Benji Block: You say that families who have endured a catastrophic loss are often extremely unhappy with the outcome of a criminal case because of the system itself and I wondered if you would just take a second to explain some of the complications and problems when you look at the system. 

J. Kyle Bachus, ESQ: Yeah, very few. There are some but very few catastrophic losses that result on the roadway. Very few times, you are dealing with somebody who was at fault who intentionally ran over somebody or intentionally ran into somebody and caused a catastrophic loss, right? 

Most of the time, it’s not that it was their intentional act but it was their negligent act and the criminal justice system, which is what the government does to prosecute people who break the laws in society to try to make society safer for everyone, most criminal laws are based on the idea of criminal intent. 

In fact, there is a Latin name for it and for lawyers, that’s called Mens Rea. That is the mental capacity, the mental intent of the individual actor. So when you have situations where even if there is a catastrophic injury or a death but the actor who caused it didn’t actually intend that to be the outcome, the criminal justice system falls back into very low-level criminal acts. 

You might get careless driving resulting in serious bodily injury or careless driving [that] resulted in death. These are misdemeanors and these are offenses for which most people don’t stand a day in jail, okay? Then you are in the lineup on the police department to properly execute on it, right? In my mother’s case, the police officer — and it takes months for them to complete an investigation because people have constitutional rights and you want to charge them one time. 

You’d be in a position to move forward with the crime. Well, in my particular case, it took two or three months. They decided that they are going to charge the driver with careless driving resulting in death or a similar Florida statute that defines that conduct but the police officer forgot to check on the box resulting in death. 

Benji Block: Wow. How do you forget that? 

J. Kyle Bachus, ESQ: I don’t know. I don’t know how you forget that but that actually happened. So the driver who killed my mom received a ticket that said, “Careless driving with no death.” It was a $180 ticket and that driver immediately paid the ticket. By the time the police figured it out and tried to recharge with the correct charge, even though it was going to be a misdemeanor to begin with, with a $1,000 plus fine and maybe a year loss of the driver’s license and no jail time, they messed that up.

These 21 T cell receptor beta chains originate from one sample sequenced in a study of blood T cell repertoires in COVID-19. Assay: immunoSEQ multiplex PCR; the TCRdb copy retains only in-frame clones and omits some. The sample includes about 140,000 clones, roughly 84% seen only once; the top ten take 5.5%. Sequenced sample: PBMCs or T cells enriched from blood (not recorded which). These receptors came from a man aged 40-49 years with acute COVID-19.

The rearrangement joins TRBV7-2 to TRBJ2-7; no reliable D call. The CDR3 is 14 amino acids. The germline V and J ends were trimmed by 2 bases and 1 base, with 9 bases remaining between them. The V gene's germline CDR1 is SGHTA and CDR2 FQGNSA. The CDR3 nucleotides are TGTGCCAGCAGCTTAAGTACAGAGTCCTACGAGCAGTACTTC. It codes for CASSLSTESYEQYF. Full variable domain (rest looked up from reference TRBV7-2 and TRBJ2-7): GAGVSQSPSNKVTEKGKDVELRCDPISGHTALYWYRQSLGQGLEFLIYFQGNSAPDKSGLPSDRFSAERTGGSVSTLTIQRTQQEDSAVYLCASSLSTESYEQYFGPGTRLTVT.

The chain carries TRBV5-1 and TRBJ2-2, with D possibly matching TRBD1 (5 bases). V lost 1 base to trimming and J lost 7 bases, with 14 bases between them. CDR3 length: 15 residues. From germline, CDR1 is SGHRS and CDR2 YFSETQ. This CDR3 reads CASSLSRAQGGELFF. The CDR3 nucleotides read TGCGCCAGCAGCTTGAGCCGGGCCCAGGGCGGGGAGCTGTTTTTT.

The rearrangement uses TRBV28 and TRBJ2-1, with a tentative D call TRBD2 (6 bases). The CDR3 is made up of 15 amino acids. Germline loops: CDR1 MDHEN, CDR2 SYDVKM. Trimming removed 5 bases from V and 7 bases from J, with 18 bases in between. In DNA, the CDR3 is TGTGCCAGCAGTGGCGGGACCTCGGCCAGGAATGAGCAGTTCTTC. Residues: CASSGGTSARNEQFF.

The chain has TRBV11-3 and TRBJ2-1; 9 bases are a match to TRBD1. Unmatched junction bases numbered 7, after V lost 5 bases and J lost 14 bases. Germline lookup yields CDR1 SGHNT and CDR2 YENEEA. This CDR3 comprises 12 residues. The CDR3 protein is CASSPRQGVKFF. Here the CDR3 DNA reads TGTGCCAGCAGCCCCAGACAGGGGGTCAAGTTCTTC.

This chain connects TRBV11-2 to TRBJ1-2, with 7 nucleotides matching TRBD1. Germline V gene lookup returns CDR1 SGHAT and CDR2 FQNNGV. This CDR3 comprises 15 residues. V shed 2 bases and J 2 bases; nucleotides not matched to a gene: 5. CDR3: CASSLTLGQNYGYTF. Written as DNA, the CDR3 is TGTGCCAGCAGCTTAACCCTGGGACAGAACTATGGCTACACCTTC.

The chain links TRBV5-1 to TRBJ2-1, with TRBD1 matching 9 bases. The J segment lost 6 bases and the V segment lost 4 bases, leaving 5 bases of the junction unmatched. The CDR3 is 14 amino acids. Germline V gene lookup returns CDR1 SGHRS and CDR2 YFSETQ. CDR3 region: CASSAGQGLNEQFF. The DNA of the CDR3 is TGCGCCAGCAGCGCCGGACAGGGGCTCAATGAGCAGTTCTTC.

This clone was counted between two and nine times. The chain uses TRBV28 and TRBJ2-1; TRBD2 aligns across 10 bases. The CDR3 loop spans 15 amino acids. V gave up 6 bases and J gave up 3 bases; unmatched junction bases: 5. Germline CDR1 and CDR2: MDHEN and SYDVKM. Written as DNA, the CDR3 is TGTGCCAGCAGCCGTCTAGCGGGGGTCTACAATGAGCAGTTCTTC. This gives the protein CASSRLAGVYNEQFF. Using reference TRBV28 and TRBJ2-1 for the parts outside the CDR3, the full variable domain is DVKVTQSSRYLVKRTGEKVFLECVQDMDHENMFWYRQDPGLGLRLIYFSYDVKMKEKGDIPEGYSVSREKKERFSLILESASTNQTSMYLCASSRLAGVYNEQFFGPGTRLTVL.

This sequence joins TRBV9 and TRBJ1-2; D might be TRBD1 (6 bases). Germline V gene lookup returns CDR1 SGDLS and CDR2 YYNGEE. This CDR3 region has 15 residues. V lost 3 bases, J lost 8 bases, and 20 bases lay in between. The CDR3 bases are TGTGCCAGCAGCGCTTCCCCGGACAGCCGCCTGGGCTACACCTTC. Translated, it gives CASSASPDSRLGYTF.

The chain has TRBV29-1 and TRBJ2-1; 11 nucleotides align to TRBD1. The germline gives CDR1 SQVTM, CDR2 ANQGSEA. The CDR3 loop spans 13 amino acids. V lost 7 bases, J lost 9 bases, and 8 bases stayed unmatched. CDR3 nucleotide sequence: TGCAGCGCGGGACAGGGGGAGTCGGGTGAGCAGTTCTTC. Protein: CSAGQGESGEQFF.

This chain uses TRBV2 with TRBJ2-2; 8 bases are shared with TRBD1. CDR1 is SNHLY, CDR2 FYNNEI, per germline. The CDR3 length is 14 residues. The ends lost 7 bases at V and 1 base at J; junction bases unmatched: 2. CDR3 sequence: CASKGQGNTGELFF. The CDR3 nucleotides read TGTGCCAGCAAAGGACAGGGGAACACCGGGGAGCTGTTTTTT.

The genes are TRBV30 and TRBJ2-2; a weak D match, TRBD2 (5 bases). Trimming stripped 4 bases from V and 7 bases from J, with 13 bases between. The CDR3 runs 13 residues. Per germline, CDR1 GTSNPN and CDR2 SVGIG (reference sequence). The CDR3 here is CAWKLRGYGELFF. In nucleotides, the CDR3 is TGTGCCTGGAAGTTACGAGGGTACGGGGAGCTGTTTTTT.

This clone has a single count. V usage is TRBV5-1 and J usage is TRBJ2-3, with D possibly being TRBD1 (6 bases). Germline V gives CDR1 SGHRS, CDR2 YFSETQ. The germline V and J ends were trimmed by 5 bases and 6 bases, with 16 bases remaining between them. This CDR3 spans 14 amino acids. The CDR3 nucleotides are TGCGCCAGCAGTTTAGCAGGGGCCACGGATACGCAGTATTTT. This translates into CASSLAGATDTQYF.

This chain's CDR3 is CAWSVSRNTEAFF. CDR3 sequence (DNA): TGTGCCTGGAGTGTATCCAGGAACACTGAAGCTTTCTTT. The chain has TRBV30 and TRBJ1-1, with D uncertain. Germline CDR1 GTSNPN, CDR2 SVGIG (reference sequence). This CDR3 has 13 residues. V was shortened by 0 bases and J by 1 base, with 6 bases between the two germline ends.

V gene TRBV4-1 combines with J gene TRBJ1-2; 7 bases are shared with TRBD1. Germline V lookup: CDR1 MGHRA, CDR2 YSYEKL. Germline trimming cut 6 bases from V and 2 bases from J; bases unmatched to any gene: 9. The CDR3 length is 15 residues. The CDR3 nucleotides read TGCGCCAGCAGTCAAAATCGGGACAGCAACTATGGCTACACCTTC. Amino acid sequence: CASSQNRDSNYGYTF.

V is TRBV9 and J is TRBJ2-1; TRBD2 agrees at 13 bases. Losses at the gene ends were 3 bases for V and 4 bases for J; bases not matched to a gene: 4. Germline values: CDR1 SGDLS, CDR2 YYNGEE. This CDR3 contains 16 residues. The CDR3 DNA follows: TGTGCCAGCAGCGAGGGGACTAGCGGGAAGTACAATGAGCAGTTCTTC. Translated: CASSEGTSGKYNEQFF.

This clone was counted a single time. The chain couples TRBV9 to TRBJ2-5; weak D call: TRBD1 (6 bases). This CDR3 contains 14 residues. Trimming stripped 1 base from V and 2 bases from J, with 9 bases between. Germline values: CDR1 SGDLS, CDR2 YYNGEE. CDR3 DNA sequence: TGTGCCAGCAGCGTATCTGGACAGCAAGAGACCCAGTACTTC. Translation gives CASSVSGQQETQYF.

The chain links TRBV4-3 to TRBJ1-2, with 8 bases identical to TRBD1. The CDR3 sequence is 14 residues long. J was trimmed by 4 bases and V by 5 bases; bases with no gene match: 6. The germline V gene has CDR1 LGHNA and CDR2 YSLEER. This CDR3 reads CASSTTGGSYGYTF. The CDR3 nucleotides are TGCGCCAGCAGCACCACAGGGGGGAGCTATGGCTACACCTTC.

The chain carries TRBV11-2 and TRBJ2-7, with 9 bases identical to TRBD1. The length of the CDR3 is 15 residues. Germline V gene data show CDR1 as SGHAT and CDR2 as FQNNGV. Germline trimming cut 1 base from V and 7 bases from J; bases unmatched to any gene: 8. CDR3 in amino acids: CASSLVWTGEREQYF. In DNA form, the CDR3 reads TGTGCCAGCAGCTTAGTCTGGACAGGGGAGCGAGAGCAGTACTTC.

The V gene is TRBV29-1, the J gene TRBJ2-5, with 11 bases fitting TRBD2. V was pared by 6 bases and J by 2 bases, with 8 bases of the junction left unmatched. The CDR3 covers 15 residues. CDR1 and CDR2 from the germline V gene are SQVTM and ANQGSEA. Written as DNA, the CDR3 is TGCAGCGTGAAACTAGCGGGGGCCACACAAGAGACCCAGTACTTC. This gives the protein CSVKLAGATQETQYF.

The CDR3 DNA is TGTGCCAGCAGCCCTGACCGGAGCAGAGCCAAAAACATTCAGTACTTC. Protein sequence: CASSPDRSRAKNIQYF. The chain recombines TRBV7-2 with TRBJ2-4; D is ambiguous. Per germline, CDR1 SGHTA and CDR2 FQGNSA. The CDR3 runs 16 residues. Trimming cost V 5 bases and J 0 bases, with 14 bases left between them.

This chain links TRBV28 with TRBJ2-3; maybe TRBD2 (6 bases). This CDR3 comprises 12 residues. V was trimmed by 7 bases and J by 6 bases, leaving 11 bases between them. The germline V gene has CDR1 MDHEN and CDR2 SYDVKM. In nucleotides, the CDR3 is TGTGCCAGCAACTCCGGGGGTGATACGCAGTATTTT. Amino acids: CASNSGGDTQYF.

So by the time they tried to correct it, it was too late and that was the end game from the criminal justice system in my mom’s case. The person who killed her driving a commercial vehicle didn’t lose his license for a single day, paid a $180 dollar fine and that was the consequence. 

You can see that doesn’t happen so often, right? Where somebody forgets to check a box but the reality of the criminal justice system is it’s really designed to punish with great magnitude people who act intentionally to cause harm to other people, not people who accidentally or even recklessly cause harm to other people. 

Benji Block: I mean, there is so much we could go into there. That’s frustrating and I know you’ve seen all sides and probably have numerous stories like that, so we won’t go too far down that road. Let me ask you, what’s a timeframe that people can expect to kind of go through the system? What should people be prepared for there? 

J. Kyle Bachus ESQ: Yeah. The criminal justice system, like I said, there’s a requirement, a constitutional requirement that you need to know what the charges are and what should make the charges. Then there’s a timeframe, a speedy trial rule that forces the criminal justice system to bring somebody to trial within a certain period of time, and let’s say that’s six months after a charge. 

Well, they want to make sure that they have their ducks in a row before making a jury because sometimes, with a catastrophic injury or a death case, it might be six months to a year before the investigation is completed and charges are brought and then the speedy trial rules apply but the defendant who has been charged with the crime can wave that speedy trial rule and elongate the process.

It could take a year or more to get to the conclusion of a criminal justice system wherein the end, you’ll probably not going to feel that great about it unless there was some sort of intentional conduct and that’s why there are other things that families can do. You have rights as victims in a lot of states and you have the right to access the civil justice system to get answers to the questions that you might have too.